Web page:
Most people have used Update Manager to some degree so this objective is probably one of the easier ones to cover. The VUM Administration Guide covers pretty much everything on the VCAP-DCA blueprint and should be your first stop for study (apart from this blog obviously!).
Not listed in the blueprint (at least in this section) is the PowerCLI cmdlets for using Update Manager. Section 8 only lists ‘Installing the Update Manager PowerCLI cmdlets’ but if you have time it’s probably worth giving them a spin.
- Identify firewall access rules for Update Manager
Skills and Abilities
- Determine use case for, install and configure Update Manager Download Service
- Configure a shared repository
- Configure smart rebooting
- Manually download updates to a repository
- Perform orchestrated vSphere upgrades
- Create and modify baseline groups
- Troubleshoot Update Manager problem areas and issues
- Generate database reports using MS Excel or MS SQL
- Upgrade vApps using Update Manager
Tools & learning resources
Update Manager basics (VCP revision)
The exam topics assume a certain amount of knowledge as Update Manager is on the VCP syllabus. A quick recap;
- Installs as a plugin to vCentre
- Downloaded as part of the vCentre package
- Once the server component is installed you have to add the plugin to any VI client installations you use.
- Distinguishes between ‘patches and security updates’ vs ‘product upgrades’.NOTE: With the recent release of vSphere v4.1 U1 it’s clear that the distinction between a ‘patch’ and an ‘upgrade’ is rather hazy. Upgrading a host from v4.0 to v4.1 requires a ‘host upgrade’ baseline whereas upgrading a host from v4.1 to v4.1 U1 requires a ‘patch’ baseline. You can read more in this article at Jason Boche’s website.
- Patching guest OSs requires an agent to be installed to the guest. This is done automatically the first time a guest is scanned for patch compliance or can be done manually if required.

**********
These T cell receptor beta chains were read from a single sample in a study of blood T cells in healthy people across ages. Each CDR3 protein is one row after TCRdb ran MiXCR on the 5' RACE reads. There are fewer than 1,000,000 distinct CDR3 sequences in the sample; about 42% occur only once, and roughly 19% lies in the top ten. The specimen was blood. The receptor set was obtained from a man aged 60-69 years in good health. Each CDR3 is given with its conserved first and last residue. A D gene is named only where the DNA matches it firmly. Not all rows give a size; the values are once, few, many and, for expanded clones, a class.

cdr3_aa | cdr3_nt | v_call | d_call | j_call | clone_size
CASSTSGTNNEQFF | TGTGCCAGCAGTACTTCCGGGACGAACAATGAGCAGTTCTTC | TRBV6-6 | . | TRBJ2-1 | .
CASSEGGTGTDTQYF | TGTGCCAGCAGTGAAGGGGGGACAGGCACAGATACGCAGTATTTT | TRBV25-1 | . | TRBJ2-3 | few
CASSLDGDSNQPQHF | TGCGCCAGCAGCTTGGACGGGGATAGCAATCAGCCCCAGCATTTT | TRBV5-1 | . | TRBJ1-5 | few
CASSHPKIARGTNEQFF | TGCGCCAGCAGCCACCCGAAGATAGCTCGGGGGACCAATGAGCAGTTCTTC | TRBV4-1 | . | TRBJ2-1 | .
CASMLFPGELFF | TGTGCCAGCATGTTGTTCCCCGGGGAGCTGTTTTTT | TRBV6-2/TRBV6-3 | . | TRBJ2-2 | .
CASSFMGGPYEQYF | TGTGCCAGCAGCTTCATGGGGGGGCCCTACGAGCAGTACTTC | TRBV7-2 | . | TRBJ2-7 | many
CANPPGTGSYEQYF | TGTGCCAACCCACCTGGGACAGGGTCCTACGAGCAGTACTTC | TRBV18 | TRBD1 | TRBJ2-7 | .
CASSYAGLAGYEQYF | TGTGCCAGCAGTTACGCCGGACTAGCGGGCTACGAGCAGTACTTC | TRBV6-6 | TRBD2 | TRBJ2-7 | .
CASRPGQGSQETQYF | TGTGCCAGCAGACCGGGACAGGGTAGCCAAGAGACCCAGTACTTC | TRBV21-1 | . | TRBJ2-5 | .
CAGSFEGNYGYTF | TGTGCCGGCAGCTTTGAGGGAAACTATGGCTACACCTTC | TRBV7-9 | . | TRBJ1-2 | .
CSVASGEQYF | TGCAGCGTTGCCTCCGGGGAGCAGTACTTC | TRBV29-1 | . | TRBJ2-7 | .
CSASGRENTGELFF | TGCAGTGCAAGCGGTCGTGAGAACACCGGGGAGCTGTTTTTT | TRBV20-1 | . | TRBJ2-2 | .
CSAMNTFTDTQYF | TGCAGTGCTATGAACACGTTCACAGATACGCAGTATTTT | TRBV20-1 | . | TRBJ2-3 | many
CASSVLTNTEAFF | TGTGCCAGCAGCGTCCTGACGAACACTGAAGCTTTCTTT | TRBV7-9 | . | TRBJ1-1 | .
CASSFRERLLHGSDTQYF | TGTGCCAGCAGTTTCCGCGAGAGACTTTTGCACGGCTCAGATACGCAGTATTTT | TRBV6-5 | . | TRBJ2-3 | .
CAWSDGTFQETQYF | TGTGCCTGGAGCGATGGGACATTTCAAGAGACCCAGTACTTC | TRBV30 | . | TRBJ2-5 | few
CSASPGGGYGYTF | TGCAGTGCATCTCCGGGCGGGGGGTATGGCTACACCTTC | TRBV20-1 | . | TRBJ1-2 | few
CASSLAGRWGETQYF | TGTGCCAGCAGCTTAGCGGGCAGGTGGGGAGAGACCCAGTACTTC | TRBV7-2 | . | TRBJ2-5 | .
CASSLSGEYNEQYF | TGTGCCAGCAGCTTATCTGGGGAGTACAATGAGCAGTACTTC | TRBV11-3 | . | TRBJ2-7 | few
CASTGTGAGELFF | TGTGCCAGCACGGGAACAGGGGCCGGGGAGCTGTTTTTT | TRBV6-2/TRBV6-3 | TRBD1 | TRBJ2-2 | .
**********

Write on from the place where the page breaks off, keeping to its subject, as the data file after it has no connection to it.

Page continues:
- Patches are downloaded accordingly to a defined schedule (default once a day)
At the London VMUG yesterday there was a presentation about VMware certification by Scott Vessey, a well known VMware trainer (@vmtraining or http://vmwaretraining.blogspot.com/). After his presentation one question raised was whether it’s worth taking the vSphere 4 track or maybe delaying a while and jumping straight to the upcoming vSphere 5 track. Scott said this was a common question so I thought I’d add my thoughts on why I wouldn’t wait;
- vSphere 5 (as it’s commonly known but not it’s final name) is slated for release around July/August this year (according to this article from the recent VMware Partner Exchange). Even assuming they hit this deadline that means waiting another six months. Once the next version is released it’ll take a while for the exams to be updated, especially in the case of the VCAP-DCA track which requires live labs. vSphere 4 was released in May 2009 but the VCP exams took another 3 months to be released after that. Allowing a bit longer for the VCAP tracks, let’s say 4 months. That makes it a ten month wait from today.
- Are you prepared to take the exams without help or study guides from the blogosphere, Twitter, and the experience of those who’ve gone before? If you know your stuff and are happy to be among the first then you’ve probably already taken the VCAP exams so waiting isn’t an option! If you find other’s experiences and suggestions helpful then you’re talking an extra three to six months for that to filter down.
- If you’re not on the vSphere 5 beta you can’t start learning the new features until July/August at the earliest, compared to vSphere 4 which is available today, is widely adopted and documented.
- Traction/demand from employers. This argument depends on why you ‘re after certification – if it’s to progress your career then bear in mind that while recruiters will add any new certification to their wanted (or mandatory) list almost immediately it takes longer for the value of a given certification to be respected (or not) in the marketplace. Back in the day the Microsoft MCSE had a good reputation to start with which quickly became tarnished. The RHCE took a few years to establish itself as a tough certification worth asking for and the VCAP-DCA may be the same. If you’re doing it for the technical challenge then this is obviously irrelevant.
- How different will the VCAP-DCA on vSphere 5 really be? I know of many IT pros who skipped the MCSE 2003 track because if you already had the MCSE2000 that was fine – having the 2003 wasn’t really going to open up new jobs to you. You could wait for the VCAP-DCA on vSphere 5 to find that the two are treated interchangeably in the market and you simply waited longer to qualify.
For all these reasons I’m not going to wait. Whether I actually find time to take the exams before they release v5 is another question but my intention is clear!
There are plenty of people planning on taking the VCAP exams – what do you all think?